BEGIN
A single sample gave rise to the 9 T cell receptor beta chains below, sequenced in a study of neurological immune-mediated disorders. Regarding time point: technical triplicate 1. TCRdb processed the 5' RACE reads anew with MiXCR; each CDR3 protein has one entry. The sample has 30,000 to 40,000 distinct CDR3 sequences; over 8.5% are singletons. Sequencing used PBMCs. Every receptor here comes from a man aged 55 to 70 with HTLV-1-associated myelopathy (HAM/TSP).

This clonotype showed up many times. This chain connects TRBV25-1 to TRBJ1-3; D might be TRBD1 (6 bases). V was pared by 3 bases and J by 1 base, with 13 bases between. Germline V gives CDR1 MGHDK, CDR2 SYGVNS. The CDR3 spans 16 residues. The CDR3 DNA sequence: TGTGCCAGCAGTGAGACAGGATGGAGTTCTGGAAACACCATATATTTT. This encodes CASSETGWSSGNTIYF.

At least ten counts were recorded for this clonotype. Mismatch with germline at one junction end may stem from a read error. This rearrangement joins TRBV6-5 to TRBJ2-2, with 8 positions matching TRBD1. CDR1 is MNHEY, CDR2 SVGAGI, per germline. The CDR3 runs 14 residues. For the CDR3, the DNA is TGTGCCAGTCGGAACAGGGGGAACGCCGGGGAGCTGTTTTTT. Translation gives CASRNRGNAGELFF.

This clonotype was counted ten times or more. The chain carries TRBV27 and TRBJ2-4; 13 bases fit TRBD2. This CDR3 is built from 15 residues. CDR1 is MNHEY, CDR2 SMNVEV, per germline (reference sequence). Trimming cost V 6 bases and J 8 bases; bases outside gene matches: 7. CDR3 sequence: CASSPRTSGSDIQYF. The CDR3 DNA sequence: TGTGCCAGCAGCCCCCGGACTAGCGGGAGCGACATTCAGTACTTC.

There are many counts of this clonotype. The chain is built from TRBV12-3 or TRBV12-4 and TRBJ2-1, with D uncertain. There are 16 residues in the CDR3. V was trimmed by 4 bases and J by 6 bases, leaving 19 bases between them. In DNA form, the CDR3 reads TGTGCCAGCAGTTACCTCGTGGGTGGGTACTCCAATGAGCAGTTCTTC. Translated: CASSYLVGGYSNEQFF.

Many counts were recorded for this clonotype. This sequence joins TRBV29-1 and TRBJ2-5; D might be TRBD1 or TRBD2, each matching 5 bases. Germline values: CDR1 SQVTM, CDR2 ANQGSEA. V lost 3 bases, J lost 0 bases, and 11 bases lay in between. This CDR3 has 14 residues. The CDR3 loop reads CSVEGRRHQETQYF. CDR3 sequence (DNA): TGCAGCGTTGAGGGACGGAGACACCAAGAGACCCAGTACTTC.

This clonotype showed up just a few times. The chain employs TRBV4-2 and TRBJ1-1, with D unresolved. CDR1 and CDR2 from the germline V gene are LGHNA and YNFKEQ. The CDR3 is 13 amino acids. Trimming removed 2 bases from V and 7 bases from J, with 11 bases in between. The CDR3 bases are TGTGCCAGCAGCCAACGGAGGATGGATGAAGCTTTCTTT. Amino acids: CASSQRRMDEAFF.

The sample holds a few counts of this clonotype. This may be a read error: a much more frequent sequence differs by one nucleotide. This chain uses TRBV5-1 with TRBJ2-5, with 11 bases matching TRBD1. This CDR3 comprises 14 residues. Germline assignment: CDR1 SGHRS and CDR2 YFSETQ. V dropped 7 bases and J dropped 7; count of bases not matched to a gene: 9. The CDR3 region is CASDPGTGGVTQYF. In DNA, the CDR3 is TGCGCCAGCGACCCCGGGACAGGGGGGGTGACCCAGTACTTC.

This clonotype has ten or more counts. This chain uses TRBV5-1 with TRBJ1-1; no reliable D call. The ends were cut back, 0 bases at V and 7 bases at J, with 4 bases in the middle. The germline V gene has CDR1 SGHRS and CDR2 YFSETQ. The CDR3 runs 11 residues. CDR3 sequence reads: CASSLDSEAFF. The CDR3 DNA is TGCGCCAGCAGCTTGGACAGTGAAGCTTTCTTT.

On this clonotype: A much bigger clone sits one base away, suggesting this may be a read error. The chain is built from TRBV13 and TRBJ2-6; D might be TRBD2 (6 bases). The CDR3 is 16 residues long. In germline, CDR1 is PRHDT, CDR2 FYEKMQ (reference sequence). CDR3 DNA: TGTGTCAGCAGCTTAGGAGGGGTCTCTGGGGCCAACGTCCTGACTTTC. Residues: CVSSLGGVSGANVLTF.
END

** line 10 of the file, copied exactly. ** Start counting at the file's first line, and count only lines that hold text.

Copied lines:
On this clonotype: A much bigger clone sits one base away, suggesting this may be a read error. The chain is built from TRBV13 and TRBJ2-6; D might be TRBD2 (6 bases). The CDR3 is 16 residues long. In germline, CDR1 is PRHDT, CDR2 FYEKMQ (reference sequence). CDR3 DNA: TGTGTCAGCAGCTTAGGAGGGGTCTCTGGGGCCAACGTCCTGACTTTC. Residues: CVSSLGGVSGANVLTF.